5 Cameron Diaz
With her blonde surfer girl look and all-American appeal, Cameron Diaz left home as a teenager in 1988 to follow a modeling career that spanned the globe. When the California girl returned home at the age of 21, her modeling agency snagged her an acting audition that resulted in Diaz’s film debut opposite Jim Carrey in 1994’s “The Mask.” The movie turned her into an overnight acting sensation. Despite a lack of acting experience, Diaz went on to work in such varied films as “Feeling Minnesota” and “My Best Friend’s Wedding.” Her turn as the title character Mary in the 1998 film “There’s Something About Mary” sealed her superstardom status. Honestly, who can forget the “hair gel” scene?
4 Milla Jovovich
As a teenager, Milla Jovovich had already secured success as a model. She was photographed by Richard Avedon and appeared on the covers of “Vogue” and “Cosmopolitan.” In 2004, she was the highest-paid model in the world—but she craved success in the film industry, having studied acting since childhood. She picked up some guest spots on television series and a few supporting roles in films, but it wasn’t until she starred in “The Fifth Element” opposite Bruce Willis that her film career really took off. Taking on diverse roles—as the zombie-slaying Alice in “Resident Evil” and a critically acclaimed portrayal of Joan of Arc—led to Jovovich’s recognition as an actress who has eclipsed her supermodel stardom.
3 Charlize Theron
Charlize Theron won a 1991 modeling contest in her native South Africa and pursued a promising career as a teenager. As she modeled in Europe and New York, she was more drawn to ballet and acting, two childhood passions. When a knee injury ended her dancing aspirations, she headed to L.A. in 1994 and never looked back. Although Theron continually graces global lists of beautiful people, it was her performance in the 2003 film “Monster”—for which she gained 30 pounds and appeared in minimal makeup—that earned her an Oscar for best actress.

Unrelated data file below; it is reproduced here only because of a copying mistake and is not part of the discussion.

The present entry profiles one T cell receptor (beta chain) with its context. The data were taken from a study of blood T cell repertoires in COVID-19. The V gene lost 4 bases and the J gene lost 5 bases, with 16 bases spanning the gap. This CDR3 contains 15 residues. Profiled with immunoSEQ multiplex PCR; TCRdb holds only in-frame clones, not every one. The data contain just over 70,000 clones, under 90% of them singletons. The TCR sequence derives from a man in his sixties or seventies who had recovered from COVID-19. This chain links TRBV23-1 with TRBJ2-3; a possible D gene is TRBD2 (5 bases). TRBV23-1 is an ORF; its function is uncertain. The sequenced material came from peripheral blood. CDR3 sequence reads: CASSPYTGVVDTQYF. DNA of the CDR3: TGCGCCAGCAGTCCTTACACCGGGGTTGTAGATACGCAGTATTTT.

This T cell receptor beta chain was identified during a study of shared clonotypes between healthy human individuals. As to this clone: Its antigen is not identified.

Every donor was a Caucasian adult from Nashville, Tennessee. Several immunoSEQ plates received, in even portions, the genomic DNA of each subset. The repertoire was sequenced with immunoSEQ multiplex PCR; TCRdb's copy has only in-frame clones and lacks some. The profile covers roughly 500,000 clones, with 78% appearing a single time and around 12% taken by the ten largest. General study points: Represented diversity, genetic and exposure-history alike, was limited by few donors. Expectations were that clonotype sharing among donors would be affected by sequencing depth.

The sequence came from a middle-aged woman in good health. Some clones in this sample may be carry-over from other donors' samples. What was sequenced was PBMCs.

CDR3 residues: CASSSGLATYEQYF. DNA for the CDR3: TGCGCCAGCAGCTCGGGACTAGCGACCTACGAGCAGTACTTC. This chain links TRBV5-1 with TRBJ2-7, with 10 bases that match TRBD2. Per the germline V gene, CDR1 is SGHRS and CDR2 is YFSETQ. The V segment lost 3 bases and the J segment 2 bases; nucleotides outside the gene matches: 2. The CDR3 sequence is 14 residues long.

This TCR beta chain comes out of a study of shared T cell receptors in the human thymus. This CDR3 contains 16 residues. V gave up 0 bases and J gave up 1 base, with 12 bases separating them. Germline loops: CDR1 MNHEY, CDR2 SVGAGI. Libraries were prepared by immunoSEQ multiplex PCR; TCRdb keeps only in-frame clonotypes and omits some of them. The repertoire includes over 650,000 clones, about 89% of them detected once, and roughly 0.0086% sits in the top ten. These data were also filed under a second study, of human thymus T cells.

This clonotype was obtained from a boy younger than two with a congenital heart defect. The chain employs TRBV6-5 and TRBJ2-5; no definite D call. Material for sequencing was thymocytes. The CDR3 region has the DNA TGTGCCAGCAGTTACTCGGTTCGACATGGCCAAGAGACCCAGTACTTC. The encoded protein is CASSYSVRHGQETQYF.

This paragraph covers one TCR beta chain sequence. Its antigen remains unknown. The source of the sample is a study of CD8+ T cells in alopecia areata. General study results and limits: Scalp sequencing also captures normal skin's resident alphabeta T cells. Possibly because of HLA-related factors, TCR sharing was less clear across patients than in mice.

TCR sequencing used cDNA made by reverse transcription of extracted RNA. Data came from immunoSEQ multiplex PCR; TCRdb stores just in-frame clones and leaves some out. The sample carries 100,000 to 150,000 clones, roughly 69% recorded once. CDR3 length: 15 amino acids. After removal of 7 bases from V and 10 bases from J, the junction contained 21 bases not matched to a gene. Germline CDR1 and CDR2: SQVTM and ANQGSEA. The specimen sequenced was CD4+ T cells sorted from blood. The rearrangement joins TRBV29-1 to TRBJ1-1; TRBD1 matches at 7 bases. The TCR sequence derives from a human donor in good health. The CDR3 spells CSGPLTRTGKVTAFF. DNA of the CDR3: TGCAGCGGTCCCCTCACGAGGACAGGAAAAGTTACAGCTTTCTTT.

2 Tilda Swinton
Her height and unique look made her a hit as a high fashion and runway model— Dutch designers Viktor and Rolf even released an entire collection inspired by her iconic style—but Tilda Swinton didn’t stop there. Her lifelong experience being mistaken for a man fueled her interest in gender identity. She gained critical acclaim and mainstream success from gender-bending roles in films like 1992’s “Orlando” and the 2005 fantasy “Constantine,” in which she played the androgynous angel Gabriel alongside Keanu Reeves. Swinton won the Oscar for best supporting actress for her performance in 2007’s “Michael Clayton,” starring George Clooney.
1 Halle Berry
Halle Berry’s success in beauty pageants paved the way for a modeling career and her first acting role in the 1989 TV series “Living Dolls.” Soon after that she displayed her acting chops in a chilling performance as a crack addict in Spike Lee’s 1991 film “Jungle Fever.” Berry’s big screen success enabled her to leave behind the world of modeling. She later became the first African-American woman to win the Academy Award for best actress—for her performance in 2001’s “Monster’s Ball”—and the highest paid African-American actress in Hollywood.